The effective use of symbolism is an art form that, when used correctly and effectually, has the capacity to elucidate and depict clear images in the mind of the reader. These imageries portray meaningful expressions the author strives to bring to the attention of the reader. Also known as the theme of the work of literature, these messages bring thoughtful and expressive lessons to light. Through various symbols throughout works of literature such as The Great Gatsby, penned by novelist F. Scott Fitzgerald and Macbeth, notated by the famous playwright William Shakespeare, the authors effectively communicate central themes of their respective pieces.
Weather is readily related to emotions evoked in humans. Often, sunshine is correlated to happiness or joy. Dark and rolling clouds and stormy weathered sets a mood of gloom, uneasiness and despair, and rain symbolizes new beginnings and a clean wash of a dirty slate.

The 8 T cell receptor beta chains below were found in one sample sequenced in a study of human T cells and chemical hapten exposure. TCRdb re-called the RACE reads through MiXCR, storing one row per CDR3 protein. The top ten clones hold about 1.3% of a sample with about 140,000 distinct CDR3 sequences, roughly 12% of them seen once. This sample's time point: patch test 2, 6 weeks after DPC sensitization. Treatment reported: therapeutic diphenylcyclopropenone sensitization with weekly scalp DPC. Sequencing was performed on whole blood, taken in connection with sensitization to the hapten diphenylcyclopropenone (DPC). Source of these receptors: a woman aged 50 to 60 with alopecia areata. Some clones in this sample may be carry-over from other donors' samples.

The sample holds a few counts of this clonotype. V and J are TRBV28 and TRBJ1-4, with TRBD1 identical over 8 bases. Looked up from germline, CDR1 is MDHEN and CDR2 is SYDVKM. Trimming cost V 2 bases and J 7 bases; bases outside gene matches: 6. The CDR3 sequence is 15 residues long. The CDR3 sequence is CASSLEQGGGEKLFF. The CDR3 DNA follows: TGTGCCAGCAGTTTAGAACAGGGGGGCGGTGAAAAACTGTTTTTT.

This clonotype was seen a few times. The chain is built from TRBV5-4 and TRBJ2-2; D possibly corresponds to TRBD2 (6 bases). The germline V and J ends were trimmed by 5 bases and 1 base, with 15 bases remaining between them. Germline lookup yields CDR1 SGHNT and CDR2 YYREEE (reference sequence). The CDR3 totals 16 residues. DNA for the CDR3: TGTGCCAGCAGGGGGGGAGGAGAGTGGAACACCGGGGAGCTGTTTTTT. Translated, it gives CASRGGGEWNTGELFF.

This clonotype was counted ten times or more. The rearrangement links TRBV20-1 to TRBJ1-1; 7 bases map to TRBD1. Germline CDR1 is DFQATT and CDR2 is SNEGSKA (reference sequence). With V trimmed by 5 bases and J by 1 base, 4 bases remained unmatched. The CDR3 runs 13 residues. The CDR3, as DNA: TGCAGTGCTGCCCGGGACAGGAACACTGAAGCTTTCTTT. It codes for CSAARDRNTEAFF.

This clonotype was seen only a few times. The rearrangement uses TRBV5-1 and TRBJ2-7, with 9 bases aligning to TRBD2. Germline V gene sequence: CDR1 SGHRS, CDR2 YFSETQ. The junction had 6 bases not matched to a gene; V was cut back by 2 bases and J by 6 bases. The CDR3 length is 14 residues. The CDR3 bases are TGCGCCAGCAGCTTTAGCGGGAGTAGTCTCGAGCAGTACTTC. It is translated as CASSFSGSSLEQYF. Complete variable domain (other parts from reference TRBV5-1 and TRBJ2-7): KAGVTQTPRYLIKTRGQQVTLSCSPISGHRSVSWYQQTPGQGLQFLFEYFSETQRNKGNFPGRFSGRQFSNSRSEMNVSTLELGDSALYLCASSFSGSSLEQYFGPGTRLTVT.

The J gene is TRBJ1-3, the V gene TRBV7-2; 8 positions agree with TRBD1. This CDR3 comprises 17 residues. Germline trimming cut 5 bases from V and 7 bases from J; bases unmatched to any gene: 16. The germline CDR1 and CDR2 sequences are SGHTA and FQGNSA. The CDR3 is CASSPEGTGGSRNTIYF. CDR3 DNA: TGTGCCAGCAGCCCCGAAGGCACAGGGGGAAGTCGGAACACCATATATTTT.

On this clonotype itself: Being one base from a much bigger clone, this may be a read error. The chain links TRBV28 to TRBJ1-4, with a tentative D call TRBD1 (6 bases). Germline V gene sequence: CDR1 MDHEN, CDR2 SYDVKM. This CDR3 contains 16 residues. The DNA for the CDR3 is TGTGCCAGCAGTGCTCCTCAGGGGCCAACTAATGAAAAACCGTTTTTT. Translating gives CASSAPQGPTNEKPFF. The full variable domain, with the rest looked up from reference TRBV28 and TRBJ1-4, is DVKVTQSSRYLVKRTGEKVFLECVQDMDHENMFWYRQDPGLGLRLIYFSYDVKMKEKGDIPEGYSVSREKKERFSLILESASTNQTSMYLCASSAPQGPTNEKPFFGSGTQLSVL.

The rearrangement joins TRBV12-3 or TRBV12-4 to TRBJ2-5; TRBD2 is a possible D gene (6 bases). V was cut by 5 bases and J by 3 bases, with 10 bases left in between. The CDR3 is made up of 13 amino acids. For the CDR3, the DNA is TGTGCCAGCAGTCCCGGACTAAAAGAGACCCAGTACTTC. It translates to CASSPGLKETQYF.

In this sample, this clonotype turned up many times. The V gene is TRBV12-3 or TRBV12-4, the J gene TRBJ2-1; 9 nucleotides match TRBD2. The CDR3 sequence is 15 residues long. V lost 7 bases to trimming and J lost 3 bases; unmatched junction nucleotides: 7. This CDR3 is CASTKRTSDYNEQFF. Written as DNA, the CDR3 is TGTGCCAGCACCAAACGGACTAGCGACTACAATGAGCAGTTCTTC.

In both works of literature, the onset of weather and weather changes contain thematic implications to further be analyzed.
As presented in The Great Gatsby, the first mention of the weather sets to foreshadow and hint at new beginnings in the lives of two integral characters, Daisy and Gatsby. On this particular date, Gatsby was hoping to rekindle the now dwindling flame between him and his object of affection for the past five years. "Ã¢ÂÂ¦the man who could remain faithful to an ideal love for five years is an odd mixture of pragmatist and romantic" (Seiters). Everyone saw this infatuation as childish and pitiful, yet Gatsby kept hope. Between these two star-crossed lovers were years of lost connection and little hope for meeting again. Despite the doubt for these two, the now wealthy Jay Gatsby managed to devise a plan to meet Daisy again. On the day of Gatsby's...